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Well, if you read my Croc Master review, then you know unlike a lot of folks, I’m actually a Croc Master fan. Well, unlike a lot of folks, I am really NOT a Mutt & Junkyard fan. For whatever reason the first G.I. Joe animal “specialist” really never did anything for me, and I never grew to appreciate the character to any certain degree. I’m not sure why, since he was fairly heavily featured in the cartoon, and made his presence known in the comic book as well, but still, not enough to really endear him to me or make me care about him particularly. I don’t know if it was just the figure or what, but there wasn’t much to get excited about.
The Anniversary version does manage to fix some of the flaws I had with the original, but it also creates some new flaws, and I kind of end up with the same opinion I had back in the day. I can appreciate Mutt’s place in history, and I know he’s a pretty central character, but ultimately he isn’t a figure I really care about and while there are some minor “wow” moments with this figure, nothing to really knock my socks off.
From a tooling standpoint, Mutt’s upper body and upper arms pull from the COBRA Viper tooling, which is a great move. I’m really starting to love the library of parts that Hasbro is building, and they’re only giving themselves more to work with, which is great. The parts fit Mutt seamlessly. However, not all parts fit seamlessly, mainly those awful legs. I’m not sure if this was factory issue, or the fact that Hasbro was re-using the torso/waist, but for whatever reason, the legs were designed about twice as thick in the thighs as they should have been, and we end up with a figure that almost looks ridiculous. He’s not quite as bad as the Duke that is slated to come with the Greatest Battles DVD Set, but it’s pretty bad, and unfortunately it does take away a bit from the figure. The Anniversary line has prided itself on fluid sculpting and aesthetic design (sometimes at the sacrifice of movement and articulation), but this figure looks neither fluid nor aesthetic…it looks somewhat clunky and ugly, and most of that stems from the leg joints. It’s especially unfortunate because most of the sculpting is excellent, from the head to the lower arms, the kneepads, and those cool boots. But ultimately, whether a factory issue or a strange design choice, the legs just do not “mesh” and it reflects poorly on the figure as a whole.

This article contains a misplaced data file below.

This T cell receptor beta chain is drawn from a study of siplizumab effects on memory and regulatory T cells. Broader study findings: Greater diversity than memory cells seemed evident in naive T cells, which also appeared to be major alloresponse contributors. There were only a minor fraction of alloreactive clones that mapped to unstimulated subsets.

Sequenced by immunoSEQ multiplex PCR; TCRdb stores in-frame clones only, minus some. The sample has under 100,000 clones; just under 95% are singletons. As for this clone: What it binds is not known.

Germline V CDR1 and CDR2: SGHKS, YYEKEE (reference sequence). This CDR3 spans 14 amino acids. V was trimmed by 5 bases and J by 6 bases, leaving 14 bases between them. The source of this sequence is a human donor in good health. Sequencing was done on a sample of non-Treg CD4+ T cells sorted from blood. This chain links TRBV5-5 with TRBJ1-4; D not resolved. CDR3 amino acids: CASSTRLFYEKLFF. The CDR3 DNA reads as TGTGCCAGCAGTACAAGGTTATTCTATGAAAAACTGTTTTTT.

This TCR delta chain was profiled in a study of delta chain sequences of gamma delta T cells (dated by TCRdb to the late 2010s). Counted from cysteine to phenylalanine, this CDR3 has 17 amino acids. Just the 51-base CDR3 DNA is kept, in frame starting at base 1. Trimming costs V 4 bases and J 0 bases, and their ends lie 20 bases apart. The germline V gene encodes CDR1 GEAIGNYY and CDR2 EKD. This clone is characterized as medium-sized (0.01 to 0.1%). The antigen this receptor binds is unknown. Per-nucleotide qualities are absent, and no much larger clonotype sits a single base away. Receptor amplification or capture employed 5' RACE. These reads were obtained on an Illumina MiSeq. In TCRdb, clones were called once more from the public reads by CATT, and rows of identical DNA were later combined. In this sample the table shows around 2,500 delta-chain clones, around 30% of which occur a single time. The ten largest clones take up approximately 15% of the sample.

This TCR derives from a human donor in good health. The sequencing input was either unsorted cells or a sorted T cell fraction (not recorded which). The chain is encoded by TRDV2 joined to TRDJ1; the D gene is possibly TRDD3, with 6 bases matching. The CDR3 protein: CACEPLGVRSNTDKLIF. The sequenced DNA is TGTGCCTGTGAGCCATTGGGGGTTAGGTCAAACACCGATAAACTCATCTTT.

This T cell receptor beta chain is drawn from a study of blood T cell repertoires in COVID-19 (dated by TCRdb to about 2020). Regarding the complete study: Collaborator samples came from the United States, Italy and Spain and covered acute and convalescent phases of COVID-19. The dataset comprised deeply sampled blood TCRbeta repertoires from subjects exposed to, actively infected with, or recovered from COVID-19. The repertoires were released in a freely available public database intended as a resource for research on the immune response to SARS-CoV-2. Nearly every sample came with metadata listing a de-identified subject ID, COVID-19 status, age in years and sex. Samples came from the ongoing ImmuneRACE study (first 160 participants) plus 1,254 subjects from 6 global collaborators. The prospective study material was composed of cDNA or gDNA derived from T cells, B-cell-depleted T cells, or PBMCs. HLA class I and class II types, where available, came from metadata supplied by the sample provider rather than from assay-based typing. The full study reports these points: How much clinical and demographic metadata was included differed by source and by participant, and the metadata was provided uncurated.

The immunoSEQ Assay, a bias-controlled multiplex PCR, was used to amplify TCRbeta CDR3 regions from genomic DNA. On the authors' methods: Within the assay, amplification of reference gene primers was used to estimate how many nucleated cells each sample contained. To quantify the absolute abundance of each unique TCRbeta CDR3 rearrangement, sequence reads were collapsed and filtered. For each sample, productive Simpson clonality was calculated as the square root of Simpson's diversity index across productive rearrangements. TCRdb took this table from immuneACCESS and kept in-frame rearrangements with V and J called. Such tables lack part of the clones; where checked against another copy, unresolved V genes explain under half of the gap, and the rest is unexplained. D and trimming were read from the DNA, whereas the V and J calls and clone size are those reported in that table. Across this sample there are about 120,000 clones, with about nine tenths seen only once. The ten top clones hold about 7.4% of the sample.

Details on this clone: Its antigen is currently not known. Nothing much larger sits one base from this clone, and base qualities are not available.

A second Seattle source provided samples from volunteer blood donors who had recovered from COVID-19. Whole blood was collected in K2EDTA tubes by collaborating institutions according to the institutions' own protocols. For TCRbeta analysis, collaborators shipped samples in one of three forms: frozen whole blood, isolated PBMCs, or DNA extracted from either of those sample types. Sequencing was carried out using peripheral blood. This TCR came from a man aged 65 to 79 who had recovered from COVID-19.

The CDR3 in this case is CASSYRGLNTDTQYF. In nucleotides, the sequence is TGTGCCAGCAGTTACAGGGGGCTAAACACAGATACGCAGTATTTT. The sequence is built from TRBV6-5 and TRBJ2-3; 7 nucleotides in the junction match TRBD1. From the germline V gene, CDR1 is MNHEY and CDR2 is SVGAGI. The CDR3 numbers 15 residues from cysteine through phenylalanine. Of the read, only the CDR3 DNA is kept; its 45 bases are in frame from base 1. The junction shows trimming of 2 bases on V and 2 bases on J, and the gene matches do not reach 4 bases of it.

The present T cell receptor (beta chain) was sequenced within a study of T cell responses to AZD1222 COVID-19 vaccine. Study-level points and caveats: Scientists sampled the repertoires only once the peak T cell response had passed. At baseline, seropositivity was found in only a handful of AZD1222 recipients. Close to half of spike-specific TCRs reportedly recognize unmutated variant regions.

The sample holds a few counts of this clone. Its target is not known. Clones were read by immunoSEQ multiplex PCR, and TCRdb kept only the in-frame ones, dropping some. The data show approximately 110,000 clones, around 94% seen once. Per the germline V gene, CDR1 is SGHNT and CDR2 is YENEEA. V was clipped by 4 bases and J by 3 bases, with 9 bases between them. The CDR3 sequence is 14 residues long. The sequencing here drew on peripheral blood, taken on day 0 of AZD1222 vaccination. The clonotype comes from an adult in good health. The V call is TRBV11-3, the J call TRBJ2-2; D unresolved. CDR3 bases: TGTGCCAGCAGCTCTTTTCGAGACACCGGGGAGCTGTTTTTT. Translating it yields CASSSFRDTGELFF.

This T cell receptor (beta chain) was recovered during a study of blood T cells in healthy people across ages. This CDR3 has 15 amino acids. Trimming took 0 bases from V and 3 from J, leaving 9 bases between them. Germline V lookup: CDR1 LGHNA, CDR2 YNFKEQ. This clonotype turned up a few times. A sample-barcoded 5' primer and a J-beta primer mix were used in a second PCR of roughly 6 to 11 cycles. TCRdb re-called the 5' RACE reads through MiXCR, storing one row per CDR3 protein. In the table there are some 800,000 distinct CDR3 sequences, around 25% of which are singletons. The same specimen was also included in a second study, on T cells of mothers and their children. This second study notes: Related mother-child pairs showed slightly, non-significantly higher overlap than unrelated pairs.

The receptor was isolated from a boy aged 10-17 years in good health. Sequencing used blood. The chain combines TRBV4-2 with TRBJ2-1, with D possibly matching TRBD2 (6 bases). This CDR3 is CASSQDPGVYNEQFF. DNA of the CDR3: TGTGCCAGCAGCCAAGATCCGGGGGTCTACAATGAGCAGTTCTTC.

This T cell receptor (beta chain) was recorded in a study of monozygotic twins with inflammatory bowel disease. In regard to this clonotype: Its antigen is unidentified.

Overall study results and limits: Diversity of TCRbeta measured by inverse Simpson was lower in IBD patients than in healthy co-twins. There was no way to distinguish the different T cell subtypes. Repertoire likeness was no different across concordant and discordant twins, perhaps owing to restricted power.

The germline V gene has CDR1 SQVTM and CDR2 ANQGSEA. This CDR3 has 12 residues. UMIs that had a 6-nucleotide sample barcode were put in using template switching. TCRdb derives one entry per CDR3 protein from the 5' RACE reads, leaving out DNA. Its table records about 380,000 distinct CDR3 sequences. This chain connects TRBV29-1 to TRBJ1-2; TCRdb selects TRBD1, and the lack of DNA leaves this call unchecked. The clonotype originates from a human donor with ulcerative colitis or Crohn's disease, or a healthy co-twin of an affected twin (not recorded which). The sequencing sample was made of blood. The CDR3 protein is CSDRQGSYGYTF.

I’m happy to say that the accessories do not have much that reflect poorly on them, however, and are pretty much a vast improvement over the originals that came with the figure twenty-four years ago. There is much better sculpting on the helmet, I like this new style of muzzle, and the night stick retains the cool look it had back then. The biggest difference, though, is the submachine gun. Wow, this new Mac-10 is simply incredible! It blows away the miniscule firearm we got back in 1984 and the detail of the silencer and the weapon itself is pretty much flawless. Almost worth the price of admission on their own. The fact that it fits perfectly into his leg holster is only an added bonus. What a great weapon, and a huge selling point for the figure. Junkyard is a somewhat mixed bag, I do think. He looks a bit fiercer than the original one we got in ’84, though sometimes having a permanently opened mouth can be hit or miss. He’s not bad. Not terrific, but not bad.
This figure has a lot of good stuff going for it, and the resemblance to the original is impressive. But the legs just bother me a bit. Ultimately he fits in fairly well with the rest of the building 1984 roster, he has great accessories and his paint apps are great. There really is not much to complain about, so perhaps it’s my inherent distaste for the Mutt character, or maybe it’s just those funky legs, but while this figure fits a nice hole, it just doesn’t blow me away.